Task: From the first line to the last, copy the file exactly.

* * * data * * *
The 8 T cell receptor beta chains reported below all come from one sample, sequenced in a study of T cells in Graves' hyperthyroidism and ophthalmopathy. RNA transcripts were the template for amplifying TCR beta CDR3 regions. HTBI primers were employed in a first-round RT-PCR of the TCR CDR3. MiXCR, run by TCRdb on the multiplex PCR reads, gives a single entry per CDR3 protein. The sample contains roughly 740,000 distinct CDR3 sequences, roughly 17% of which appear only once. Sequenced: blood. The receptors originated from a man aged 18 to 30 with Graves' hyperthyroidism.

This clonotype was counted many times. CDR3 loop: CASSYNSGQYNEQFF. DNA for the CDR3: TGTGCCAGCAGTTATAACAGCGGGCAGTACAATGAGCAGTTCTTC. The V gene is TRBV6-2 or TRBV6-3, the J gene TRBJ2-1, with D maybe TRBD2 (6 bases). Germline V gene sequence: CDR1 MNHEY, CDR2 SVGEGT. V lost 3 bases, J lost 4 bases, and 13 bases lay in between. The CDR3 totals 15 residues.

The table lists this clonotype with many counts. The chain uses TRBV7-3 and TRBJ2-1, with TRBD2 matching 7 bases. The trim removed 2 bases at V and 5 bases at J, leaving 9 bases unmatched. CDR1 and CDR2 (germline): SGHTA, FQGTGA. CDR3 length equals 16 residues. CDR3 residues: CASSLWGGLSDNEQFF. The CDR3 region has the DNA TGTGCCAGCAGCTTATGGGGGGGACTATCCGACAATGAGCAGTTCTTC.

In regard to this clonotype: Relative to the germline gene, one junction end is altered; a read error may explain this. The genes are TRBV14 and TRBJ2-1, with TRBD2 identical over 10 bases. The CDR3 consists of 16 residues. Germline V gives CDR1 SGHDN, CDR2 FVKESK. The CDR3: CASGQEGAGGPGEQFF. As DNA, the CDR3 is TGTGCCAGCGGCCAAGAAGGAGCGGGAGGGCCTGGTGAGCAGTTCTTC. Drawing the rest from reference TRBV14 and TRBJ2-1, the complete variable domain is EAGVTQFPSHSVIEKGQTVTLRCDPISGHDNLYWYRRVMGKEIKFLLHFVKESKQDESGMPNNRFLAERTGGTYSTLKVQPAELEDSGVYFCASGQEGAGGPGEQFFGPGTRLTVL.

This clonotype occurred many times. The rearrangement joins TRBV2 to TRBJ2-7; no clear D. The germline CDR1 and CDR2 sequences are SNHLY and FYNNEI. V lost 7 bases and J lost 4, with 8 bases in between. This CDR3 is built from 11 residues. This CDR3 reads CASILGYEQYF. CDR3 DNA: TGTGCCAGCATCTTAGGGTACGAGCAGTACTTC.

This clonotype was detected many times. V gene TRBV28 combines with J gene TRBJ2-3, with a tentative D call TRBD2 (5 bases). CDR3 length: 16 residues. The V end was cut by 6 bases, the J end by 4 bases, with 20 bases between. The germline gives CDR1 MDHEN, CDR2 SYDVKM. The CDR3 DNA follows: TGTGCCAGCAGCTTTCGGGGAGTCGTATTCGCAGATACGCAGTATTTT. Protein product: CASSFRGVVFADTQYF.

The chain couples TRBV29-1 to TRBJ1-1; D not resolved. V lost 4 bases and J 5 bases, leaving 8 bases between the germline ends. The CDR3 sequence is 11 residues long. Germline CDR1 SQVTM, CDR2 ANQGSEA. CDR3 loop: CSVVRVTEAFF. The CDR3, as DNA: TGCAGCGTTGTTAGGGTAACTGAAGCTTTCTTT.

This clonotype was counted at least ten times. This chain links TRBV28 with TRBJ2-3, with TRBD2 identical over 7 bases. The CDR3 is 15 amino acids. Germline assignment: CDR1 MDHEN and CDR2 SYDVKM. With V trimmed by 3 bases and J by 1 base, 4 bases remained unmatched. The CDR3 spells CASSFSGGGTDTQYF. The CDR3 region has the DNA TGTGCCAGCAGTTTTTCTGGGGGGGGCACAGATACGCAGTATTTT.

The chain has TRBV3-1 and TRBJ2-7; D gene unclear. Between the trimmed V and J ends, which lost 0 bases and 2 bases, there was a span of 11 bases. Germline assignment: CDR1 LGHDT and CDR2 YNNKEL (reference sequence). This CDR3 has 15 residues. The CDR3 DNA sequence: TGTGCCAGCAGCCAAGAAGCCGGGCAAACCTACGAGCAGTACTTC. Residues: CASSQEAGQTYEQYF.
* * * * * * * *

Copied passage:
The 8 T cell receptor beta chains reported below all come from one sample, sequenced in a study of T cells in Graves' hyperthyroidism and ophthalmopathy. RNA transcripts were the template for amplifying TCR beta CDR3 regions. HTBI primers were employed in a first-round RT-PCR of the TCR CDR3. MiXCR, run by TCRdb on the multiplex PCR reads, gives a single entry per CDR3 protein. The sample contains roughly 740,000 distinct CDR3 sequences, roughly 17% of which appear only once. Sequenced: blood. The receptors originated from a man aged 18 to 30 with Graves' hyperthyroidism.

This clonotype was counted many times. CDR3 loop: CASSYNSGQYNEQFF. DNA for the CDR3: TGTGCCAGCAGTTATAACAGCGGGCAGTACAATGAGCAGTTCTTC. The V gene is TRBV6-2 or TRBV6-3, the J gene TRBJ2-1, with D maybe TRBD2 (6 bases). Germline V gene sequence: CDR1 MNHEY, CDR2 SVGEGT. V lost 3 bases, J lost 4 bases, and 13 bases lay in between. The CDR3 totals 15 residues.

The table lists this clonotype with many counts. The chain uses TRBV7-3 and TRBJ2-1, with TRBD2 matching 7 bases. The trim removed 2 bases at V and 5 bases at J, leaving 9 bases unmatched. CDR1 and CDR2 (germline): SGHTA, FQGTGA. CDR3 length equals 16 residues. CDR3 residues: CASSLWGGLSDNEQFF. The CDR3 region has the DNA TGTGCCAGCAGCTTATGGGGGGGACTATCCGACAATGAGCAGTTCTTC.

In regard to this clonotype: Relative to the germline gene, one junction end is altered; a read error may explain this. The genes are TRBV14 and TRBJ2-1, with TRBD2 identical over 10 bases. The CDR3 consists of 16 residues. Germline V gives CDR1 SGHDN, CDR2 FVKESK. The CDR3: CASGQEGAGGPGEQFF. As DNA, the CDR3 is TGTGCCAGCGGCCAAGAAGGAGCGGGAGGGCCTGGTGAGCAGTTCTTC. Drawing the rest from reference TRBV14 and TRBJ2-1, the complete variable domain is EAGVTQFPSHSVIEKGQTVTLRCDPISGHDNLYWYRRVMGKEIKFLLHFVKESKQDESGMPNNRFLAERTGGTYSTLKVQPAELEDSGVYFCASGQEGAGGPGEQFFGPGTRLTVL.

This clonotype occurred many times. The rearrangement joins TRBV2 to TRBJ2-7; no clear D. The germline CDR1 and CDR2 sequences are SNHLY and FYNNEI. V lost 7 bases and J lost 4, with 8 bases in between. This CDR3 is built from 11 residues. This CDR3 reads CASILGYEQYF. CDR3 DNA: TGTGCCAGCATCTTAGGGTACGAGCAGTACTTC.

This clonotype was detected many times. V gene TRBV28 combines with J gene TRBJ2-3, with a tentative D call TRBD2 (5 bases). CDR3 length: 16 residues. The V end was cut by 6 bases, the J end by 4 bases, with 20 bases between. The germline gives CDR1 MDHEN, CDR2 SYDVKM. The CDR3 DNA follows: TGTGCCAGCAGCTTTCGGGGAGTCGTATTCGCAGATACGCAGTATTTT. Protein product: CASSFRGVVFADTQYF.

The chain couples TRBV29-1 to TRBJ1-1; D not resolved. V lost 4 bases and J 5 bases, leaving 8 bases between the germline ends. The CDR3 sequence is 11 residues long. Germline CDR1 SQVTM, CDR2 ANQGSEA. CDR3 loop: CSVVRVTEAFF. The CDR3, as DNA: TGCAGCGTTGTTAGGGTAACTGAAGCTTTCTTT.

This clonotype was counted at least ten times. This chain links TRBV28 with TRBJ2-3, with TRBD2 identical over 7 bases. The CDR3 is 15 amino acids. Germline assignment: CDR1 MDHEN and CDR2 SYDVKM. With V trimmed by 3 bases and J by 1 base, 4 bases remained unmatched. The CDR3 spells CASSFSGGGTDTQYF. The CDR3 region has the DNA TGTGCCAGCAGTTTTTCTGGGGGGGGCACAGATACGCAGTATTTT.

The chain has TRBV3-1 and TRBJ2-7; D gene unclear. Between the trimmed V and J ends, which lost 0 bases and 2 bases, there was a span of 11 bases. Germline assignment: CDR1 LGHDT and CDR2 YNNKEL (reference sequence). This CDR3 has 15 residues. The CDR3 DNA sequence: TGTGCCAGCAGCCAAGAAGCCGGGCAAACCTACGAGCAGTACTTC. Residues: CASSQEAGQTYEQYF.